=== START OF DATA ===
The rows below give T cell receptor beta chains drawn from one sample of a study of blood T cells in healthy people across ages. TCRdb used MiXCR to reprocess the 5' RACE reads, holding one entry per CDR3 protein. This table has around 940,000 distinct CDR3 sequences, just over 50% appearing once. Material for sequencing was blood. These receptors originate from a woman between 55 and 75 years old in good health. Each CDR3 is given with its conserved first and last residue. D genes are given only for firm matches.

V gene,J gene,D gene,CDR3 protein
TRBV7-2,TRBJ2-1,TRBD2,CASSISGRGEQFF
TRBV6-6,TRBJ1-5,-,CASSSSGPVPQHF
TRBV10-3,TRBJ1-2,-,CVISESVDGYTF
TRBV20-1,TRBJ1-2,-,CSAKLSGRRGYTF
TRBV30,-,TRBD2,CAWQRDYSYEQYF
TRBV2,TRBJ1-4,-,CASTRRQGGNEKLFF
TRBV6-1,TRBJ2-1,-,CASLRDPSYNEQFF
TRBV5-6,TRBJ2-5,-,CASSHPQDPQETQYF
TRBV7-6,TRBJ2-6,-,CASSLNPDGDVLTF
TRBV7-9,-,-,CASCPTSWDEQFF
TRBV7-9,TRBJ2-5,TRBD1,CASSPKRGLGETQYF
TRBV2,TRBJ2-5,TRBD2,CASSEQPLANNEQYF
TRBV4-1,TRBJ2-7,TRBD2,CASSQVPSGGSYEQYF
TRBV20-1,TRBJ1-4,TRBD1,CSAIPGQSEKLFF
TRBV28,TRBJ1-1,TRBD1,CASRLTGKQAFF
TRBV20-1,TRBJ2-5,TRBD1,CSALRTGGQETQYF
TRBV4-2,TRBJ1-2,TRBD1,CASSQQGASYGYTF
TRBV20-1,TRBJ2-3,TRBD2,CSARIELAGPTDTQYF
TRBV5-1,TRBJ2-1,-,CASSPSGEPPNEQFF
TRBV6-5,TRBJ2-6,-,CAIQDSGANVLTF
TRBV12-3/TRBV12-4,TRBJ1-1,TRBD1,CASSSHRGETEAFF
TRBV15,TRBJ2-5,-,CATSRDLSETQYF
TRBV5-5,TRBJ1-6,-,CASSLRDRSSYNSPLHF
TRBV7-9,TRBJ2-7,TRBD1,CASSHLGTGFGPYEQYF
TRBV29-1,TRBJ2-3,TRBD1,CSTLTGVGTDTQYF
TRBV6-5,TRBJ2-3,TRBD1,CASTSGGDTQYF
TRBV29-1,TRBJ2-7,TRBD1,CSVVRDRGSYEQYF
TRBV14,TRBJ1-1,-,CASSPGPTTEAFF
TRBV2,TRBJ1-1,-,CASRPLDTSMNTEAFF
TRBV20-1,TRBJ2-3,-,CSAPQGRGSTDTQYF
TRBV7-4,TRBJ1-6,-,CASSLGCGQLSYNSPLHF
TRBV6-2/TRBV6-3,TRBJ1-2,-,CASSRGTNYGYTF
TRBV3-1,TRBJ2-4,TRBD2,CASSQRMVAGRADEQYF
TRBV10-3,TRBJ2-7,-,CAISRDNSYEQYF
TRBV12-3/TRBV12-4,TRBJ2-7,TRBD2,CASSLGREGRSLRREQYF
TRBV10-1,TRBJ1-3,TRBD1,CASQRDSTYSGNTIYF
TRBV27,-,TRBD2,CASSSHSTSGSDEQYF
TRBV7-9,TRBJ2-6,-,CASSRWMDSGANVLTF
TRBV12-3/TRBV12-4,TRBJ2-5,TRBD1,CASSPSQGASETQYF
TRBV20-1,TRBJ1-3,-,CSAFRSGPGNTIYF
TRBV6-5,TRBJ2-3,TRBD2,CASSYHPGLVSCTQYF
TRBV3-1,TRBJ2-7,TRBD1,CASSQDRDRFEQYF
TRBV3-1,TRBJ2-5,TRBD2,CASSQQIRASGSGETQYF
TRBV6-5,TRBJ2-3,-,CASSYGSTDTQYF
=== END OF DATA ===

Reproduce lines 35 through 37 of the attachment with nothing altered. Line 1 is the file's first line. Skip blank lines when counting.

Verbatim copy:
TRBV3-1,TRBJ2-4,TRBD2,CASSQRMVAGRADEQYF
TRBV10-3,TRBJ2-7,-,CAISRDNSYEQYF
TRBV12-3/TRBV12-4,TRBJ2-7,TRBD2,CASSLGREGRSLRREQYF